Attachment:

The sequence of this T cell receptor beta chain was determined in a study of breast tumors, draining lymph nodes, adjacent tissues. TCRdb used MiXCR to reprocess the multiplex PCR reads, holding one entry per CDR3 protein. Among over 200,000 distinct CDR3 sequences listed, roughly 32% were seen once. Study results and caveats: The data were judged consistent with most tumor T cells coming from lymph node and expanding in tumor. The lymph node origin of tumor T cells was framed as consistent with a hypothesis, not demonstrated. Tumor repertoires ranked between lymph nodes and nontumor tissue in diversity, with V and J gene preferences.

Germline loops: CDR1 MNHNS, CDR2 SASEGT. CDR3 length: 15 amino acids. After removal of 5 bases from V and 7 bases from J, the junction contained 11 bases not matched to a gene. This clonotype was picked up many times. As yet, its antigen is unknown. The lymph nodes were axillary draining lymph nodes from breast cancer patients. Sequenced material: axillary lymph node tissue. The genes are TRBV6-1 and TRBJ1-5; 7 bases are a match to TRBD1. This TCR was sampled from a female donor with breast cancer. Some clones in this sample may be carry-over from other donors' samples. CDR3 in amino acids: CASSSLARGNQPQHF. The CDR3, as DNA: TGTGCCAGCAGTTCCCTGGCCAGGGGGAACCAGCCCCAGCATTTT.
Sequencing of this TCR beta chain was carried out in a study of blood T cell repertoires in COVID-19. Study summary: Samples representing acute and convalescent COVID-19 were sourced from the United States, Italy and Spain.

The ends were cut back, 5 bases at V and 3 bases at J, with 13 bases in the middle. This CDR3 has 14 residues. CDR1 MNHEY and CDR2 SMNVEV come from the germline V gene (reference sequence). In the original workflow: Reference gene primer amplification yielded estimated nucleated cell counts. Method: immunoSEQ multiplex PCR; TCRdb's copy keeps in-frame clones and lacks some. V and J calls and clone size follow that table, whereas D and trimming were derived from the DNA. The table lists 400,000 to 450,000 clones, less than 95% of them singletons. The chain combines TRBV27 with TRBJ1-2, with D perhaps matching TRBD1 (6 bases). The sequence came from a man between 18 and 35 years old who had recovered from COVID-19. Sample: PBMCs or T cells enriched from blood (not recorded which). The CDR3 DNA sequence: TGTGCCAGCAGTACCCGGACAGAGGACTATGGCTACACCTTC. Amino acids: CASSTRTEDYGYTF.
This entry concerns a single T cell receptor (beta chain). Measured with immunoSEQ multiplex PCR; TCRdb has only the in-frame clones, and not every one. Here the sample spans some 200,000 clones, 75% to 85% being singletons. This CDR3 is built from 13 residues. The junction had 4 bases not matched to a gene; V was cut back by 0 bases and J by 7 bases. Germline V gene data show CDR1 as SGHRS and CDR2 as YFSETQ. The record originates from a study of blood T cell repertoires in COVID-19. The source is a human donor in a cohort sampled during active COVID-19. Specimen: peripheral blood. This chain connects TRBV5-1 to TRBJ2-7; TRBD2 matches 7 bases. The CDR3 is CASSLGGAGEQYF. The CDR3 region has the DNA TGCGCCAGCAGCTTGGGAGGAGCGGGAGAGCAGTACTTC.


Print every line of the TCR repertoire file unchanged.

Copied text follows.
The sequence of this T cell receptor beta chain was determined in a study of breast tumors, draining lymph nodes, adjacent tissues. TCRdb used MiXCR to reprocess the multiplex PCR reads, holding one entry per CDR3 protein. Among over 200,000 distinct CDR3 sequences listed, roughly 32% were seen once. Study results and caveats: The data were judged consistent with most tumor T cells coming from lymph node and expanding in tumor. The lymph node origin of tumor T cells was framed as consistent with a hypothesis, not demonstrated. Tumor repertoires ranked between lymph nodes and nontumor tissue in diversity, with V and J gene preferences.

Germline loops: CDR1 MNHNS, CDR2 SASEGT. CDR3 length: 15 amino acids. After removal of 5 bases from V and 7 bases from J, the junction contained 11 bases not matched to a gene. This clonotype was picked up many times. As yet, its antigen is unknown. The lymph nodes were axillary draining lymph nodes from breast cancer patients. Sequenced material: axillary lymph node tissue. The genes are TRBV6-1 and TRBJ1-5; 7 bases are a match to TRBD1. This TCR was sampled from a female donor with breast cancer. Some clones in this sample may be carry-over from other donors' samples. CDR3 in amino acids: CASSSLARGNQPQHF. The CDR3, as DNA: TGTGCCAGCAGTTCCCTGGCCAGGGGGAACCAGCCCCAGCATTTT.
Sequencing of this TCR beta chain was carried out in a study of blood T cell repertoires in COVID-19. Study summary: Samples representing acute and convalescent COVID-19 were sourced from the United States, Italy and Spain.

The ends were cut back, 5 bases at V and 3 bases at J, with 13 bases in the middle. This CDR3 has 14 residues. CDR1 MNHEY and CDR2 SMNVEV come from the germline V gene (reference sequence). In the original workflow: Reference gene primer amplification yielded estimated nucleated cell counts. Method: immunoSEQ multiplex PCR; TCRdb's copy keeps in-frame clones and lacks some. V and J calls and clone size follow that table, whereas D and trimming were derived from the DNA. The table lists 400,000 to 450,000 clones, less than 95% of them singletons. The chain combines TRBV27 with TRBJ1-2, with D perhaps matching TRBD1 (6 bases). The sequence came from a man between 18 and 35 years old who had recovered from COVID-19. Sample: PBMCs or T cells enriched from blood (not recorded which). The CDR3 DNA sequence: TGTGCCAGCAGTACCCGGACAGAGGACTATGGCTACACCTTC. Amino acids: CASSTRTEDYGYTF.
This entry concerns a single T cell receptor (beta chain). Measured with immunoSEQ multiplex PCR; TCRdb has only the in-frame clones, and not every one. Here the sample spans some 200,000 clones, 75% to 85% being singletons. This CDR3 is built from 13 residues. The junction had 4 bases not matched to a gene; V was cut back by 0 bases and J by 7 bases. Germline V gene data show CDR1 as SGHRS and CDR2 as YFSETQ. The record originates from a study of blood T cell repertoires in COVID-19. The source is a human donor in a cohort sampled during active COVID-19. Specimen: peripheral blood. This chain connects TRBV5-1 to TRBJ2-7; TRBD2 matches 7 bases. The CDR3 is CASSLGGAGEQYF. The CDR3 region has the DNA TGCGCCAGCAGCTTGGGAGGAGCGGGAGAGCAGTACTTC.